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Will Marc Savard’s return to hockey affect Bruins injury status?

Greg Wyshynski
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(Photo by Steve Babineau/NHLI via Getty Images)

(Photo by Steve Babineau/NHLI via Getty Images)

Marc Savard is getting back into hockey. 

Unfortunately because of Matt Cooke, it won’t be on the ice, where the guy was a puck wizard for the Boston Bruins until that blindside hit ended his NHL career (and helped spawn a new era of player safety). But Chris Stevenson reports that Savard is going to be a scout for the Ottawa 67s junior team in the OHL, even though he has Oshawa Generals blood coursing through his veins.

That’s great news for Savard, who last played on Jan. 22, 2011, and has been through a hellish recovery from his concussions.

But if Marc Savard is getting back into hockey, what does that mean for his status with the Boston Bruins?

Savard is on long-term injured reserve with the Bruins, and his contract runs through 2017. His money doesn’t affect the cap, due to the CBA’s long-term injury exception. But he continues to have that contract honored by the Bruins until he decides to retire from the NHL, as they can’t buy out an injured player. Savard will make $1.5 million this season before his salary drops to $575,000 in the following two seasons, via Cap Geek.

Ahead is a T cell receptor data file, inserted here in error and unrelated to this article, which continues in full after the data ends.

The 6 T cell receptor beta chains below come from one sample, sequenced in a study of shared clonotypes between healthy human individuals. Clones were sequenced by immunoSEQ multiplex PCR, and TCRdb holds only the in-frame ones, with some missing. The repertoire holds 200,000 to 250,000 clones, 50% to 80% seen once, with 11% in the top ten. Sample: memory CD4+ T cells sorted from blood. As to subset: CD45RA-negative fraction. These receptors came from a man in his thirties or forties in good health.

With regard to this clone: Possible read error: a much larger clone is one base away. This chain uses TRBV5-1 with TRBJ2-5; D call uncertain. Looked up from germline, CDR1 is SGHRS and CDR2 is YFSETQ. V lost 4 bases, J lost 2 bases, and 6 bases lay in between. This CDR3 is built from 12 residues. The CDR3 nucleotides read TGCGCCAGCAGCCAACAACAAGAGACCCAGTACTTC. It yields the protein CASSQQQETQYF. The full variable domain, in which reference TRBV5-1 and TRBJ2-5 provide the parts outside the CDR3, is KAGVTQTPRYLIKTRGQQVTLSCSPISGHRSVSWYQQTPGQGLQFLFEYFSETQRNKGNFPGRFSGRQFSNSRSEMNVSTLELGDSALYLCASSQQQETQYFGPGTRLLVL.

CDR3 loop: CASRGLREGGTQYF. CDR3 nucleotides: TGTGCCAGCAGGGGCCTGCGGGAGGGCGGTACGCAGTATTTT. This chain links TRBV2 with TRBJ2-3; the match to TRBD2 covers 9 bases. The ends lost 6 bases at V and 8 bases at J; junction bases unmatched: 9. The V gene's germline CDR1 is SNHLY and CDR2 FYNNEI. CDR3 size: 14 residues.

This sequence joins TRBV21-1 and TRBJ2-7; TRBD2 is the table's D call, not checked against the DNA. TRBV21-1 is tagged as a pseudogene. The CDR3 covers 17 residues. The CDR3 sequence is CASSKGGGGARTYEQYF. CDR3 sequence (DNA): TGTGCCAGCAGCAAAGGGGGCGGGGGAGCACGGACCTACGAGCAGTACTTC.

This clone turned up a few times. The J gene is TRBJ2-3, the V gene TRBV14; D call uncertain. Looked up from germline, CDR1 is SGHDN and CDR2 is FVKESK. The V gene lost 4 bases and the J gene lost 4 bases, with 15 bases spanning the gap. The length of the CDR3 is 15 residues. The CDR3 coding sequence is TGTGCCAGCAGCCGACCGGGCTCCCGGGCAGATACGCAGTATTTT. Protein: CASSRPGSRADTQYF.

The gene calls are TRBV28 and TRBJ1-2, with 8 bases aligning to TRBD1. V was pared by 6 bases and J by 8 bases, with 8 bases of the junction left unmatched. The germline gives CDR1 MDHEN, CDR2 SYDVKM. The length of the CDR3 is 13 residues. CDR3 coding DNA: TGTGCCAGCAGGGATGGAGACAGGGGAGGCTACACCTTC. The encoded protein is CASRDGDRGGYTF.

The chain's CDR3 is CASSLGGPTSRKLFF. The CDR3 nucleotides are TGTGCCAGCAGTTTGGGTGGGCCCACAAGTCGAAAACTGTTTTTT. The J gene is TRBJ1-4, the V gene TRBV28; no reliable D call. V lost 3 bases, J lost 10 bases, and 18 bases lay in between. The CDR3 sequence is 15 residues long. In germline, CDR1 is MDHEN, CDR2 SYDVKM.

Taking a scouting job would seem symptomatic of retirement. Chris Pronger, for example, is also in quasi-retirement with the Philadelphia Flyers but remains on the team’s payroll through 2017. According to Dave Isaac, Pronger can’t officially take a front office role with the team while still being an active player.  

But according to NHL deputy commissioner Bill Daly, the League doesn’t anticipate Savard’s hiring as a scout “having any effect on his [long-term] injury or eligibility” with the Boston Bruins.

Perhaps since he’s working in juniors, it’s a different story than with Pronger and an NHL team.

Obviously, had this been a return to the ice, it might be a different scenario. But that doesn’t seem like a possibility for Marc Savard. Which is something Matt Cooke hopefully considers from time to time.

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